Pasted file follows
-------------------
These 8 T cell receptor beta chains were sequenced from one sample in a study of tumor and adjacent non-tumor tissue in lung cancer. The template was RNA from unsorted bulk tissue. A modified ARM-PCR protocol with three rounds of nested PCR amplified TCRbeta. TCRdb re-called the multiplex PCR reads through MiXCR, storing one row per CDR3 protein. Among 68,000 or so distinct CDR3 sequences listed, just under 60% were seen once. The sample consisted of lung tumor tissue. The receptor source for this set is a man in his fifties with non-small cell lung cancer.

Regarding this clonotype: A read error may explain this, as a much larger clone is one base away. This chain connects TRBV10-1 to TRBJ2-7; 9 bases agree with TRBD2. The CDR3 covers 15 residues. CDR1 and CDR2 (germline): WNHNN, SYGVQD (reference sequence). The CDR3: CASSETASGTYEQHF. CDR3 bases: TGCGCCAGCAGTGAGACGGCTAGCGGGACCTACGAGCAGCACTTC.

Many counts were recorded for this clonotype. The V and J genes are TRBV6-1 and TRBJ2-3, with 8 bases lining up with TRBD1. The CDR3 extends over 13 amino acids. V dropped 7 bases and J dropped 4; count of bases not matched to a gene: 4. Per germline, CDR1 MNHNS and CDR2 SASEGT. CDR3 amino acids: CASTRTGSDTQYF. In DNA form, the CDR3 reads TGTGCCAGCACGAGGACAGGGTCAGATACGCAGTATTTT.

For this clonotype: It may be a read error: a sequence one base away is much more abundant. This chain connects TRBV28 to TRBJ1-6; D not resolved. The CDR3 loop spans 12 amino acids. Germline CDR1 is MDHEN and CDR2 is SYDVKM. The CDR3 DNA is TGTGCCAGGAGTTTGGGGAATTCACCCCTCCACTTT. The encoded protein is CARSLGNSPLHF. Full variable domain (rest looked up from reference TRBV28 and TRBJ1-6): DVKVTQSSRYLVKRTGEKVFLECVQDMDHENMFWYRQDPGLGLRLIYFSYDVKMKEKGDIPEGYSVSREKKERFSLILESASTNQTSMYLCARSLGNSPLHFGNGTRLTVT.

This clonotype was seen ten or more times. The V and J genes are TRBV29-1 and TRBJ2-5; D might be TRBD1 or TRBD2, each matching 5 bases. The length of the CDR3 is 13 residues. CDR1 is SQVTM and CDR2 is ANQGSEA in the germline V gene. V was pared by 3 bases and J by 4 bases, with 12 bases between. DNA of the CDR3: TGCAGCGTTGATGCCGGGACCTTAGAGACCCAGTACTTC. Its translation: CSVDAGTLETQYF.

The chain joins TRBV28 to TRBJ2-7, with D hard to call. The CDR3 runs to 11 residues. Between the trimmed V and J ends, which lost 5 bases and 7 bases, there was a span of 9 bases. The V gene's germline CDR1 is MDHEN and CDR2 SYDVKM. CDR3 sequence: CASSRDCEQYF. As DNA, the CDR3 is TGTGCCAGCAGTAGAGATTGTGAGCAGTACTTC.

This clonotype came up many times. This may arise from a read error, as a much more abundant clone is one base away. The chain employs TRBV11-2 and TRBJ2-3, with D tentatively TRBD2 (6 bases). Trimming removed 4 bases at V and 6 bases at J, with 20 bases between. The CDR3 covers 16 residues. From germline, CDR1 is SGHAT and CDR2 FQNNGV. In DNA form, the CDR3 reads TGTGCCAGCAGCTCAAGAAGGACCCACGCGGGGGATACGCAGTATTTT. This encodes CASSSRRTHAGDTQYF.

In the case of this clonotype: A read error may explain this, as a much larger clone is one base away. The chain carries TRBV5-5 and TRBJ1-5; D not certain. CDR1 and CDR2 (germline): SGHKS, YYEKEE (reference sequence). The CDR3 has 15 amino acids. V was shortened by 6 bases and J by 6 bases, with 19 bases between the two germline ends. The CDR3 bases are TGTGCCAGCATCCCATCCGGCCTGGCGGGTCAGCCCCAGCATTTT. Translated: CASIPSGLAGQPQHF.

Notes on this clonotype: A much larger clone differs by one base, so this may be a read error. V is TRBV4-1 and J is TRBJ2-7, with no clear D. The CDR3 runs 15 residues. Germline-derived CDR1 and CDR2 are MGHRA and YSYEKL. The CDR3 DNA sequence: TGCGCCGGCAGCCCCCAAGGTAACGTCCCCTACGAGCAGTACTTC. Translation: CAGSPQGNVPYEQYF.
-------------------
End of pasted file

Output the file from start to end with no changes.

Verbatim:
These 8 T cell receptor beta chains were sequenced from one sample in a study of tumor and adjacent non-tumor tissue in lung cancer. The template was RNA from unsorted bulk tissue. A modified ARM-PCR protocol with three rounds of nested PCR amplified TCRbeta. TCRdb re-called the multiplex PCR reads through MiXCR, storing one row per CDR3 protein. Among 68,000 or so distinct CDR3 sequences listed, just under 60% were seen once. The sample consisted of lung tumor tissue. The receptor source for this set is a man in his fifties with non-small cell lung cancer.

Regarding this clonotype: A read error may explain this, as a much larger clone is one base away. This chain connects TRBV10-1 to TRBJ2-7; 9 bases agree with TRBD2. The CDR3 covers 15 residues. CDR1 and CDR2 (germline): WNHNN, SYGVQD (reference sequence). The CDR3: CASSETASGTYEQHF. CDR3 bases: TGCGCCAGCAGTGAGACGGCTAGCGGGACCTACGAGCAGCACTTC.

Many counts were recorded for this clonotype. The V and J genes are TRBV6-1 and TRBJ2-3, with 8 bases lining up with TRBD1. The CDR3 extends over 13 amino acids. V dropped 7 bases and J dropped 4; count of bases not matched to a gene: 4. Per germline, CDR1 MNHNS and CDR2 SASEGT. CDR3 amino acids: CASTRTGSDTQYF. In DNA form, the CDR3 reads TGTGCCAGCACGAGGACAGGGTCAGATACGCAGTATTTT.

For this clonotype: It may be a read error: a sequence one base away is much more abundant. This chain connects TRBV28 to TRBJ1-6; D not resolved. The CDR3 loop spans 12 amino acids. Germline CDR1 is MDHEN and CDR2 is SYDVKM. The CDR3 DNA is TGTGCCAGGAGTTTGGGGAATTCACCCCTCCACTTT. The encoded protein is CARSLGNSPLHF. Full variable domain (rest looked up from reference TRBV28 and TRBJ1-6): DVKVTQSSRYLVKRTGEKVFLECVQDMDHENMFWYRQDPGLGLRLIYFSYDVKMKEKGDIPEGYSVSREKKERFSLILESASTNQTSMYLCARSLGNSPLHFGNGTRLTVT.

This clonotype was seen ten or more times. The V and J genes are TRBV29-1 and TRBJ2-5; D might be TRBD1 or TRBD2, each matching 5 bases. The length of the CDR3 is 13 residues. CDR1 is SQVTM and CDR2 is ANQGSEA in the germline V gene. V was pared by 3 bases and J by 4 bases, with 12 bases between. DNA of the CDR3: TGCAGCGTTGATGCCGGGACCTTAGAGACCCAGTACTTC. Its translation: CSVDAGTLETQYF.

The chain joins TRBV28 to TRBJ2-7, with D hard to call. The CDR3 runs to 11 residues. Between the trimmed V and J ends, which lost 5 bases and 7 bases, there was a span of 9 bases. The V gene's germline CDR1 is MDHEN and CDR2 SYDVKM. CDR3 sequence: CASSRDCEQYF. As DNA, the CDR3 is TGTGCCAGCAGTAGAGATTGTGAGCAGTACTTC.

This clonotype came up many times. This may arise from a read error, as a much more abundant clone is one base away. The chain employs TRBV11-2 and TRBJ2-3, with D tentatively TRBD2 (6 bases). Trimming removed 4 bases at V and 6 bases at J, with 20 bases between. The CDR3 covers 16 residues. From germline, CDR1 is SGHAT and CDR2 FQNNGV. In DNA form, the CDR3 reads TGTGCCAGCAGCTCAAGAAGGACCCACGCGGGGGATACGCAGTATTTT. This encodes CASSSRRTHAGDTQYF.

In the case of this clonotype: A read error may explain this, as a much larger clone is one base away. The chain carries TRBV5-5 and TRBJ1-5; D not certain. CDR1 and CDR2 (germline): SGHKS, YYEKEE (reference sequence). The CDR3 has 15 amino acids. V was shortened by 6 bases and J by 6 bases, with 19 bases between the two germline ends. The CDR3 bases are TGTGCCAGCATCCCATCCGGCCTGGCGGGTCAGCCCCAGCATTTT. Translated: CASIPSGLAGQPQHF.

Notes on this clonotype: A much larger clone differs by one base, so this may be a read error. V is TRBV4-1 and J is TRBJ2-7, with no clear D. The CDR3 runs 15 residues. Germline-derived CDR1 and CDR2 are MGHRA and YSYEKL. The CDR3 DNA sequence: TGCGCCGGCAGCCCCCAAGGTAACGTCCCCTACGAGCAGTACTTC. Translation: CAGSPQGNVPYEQYF.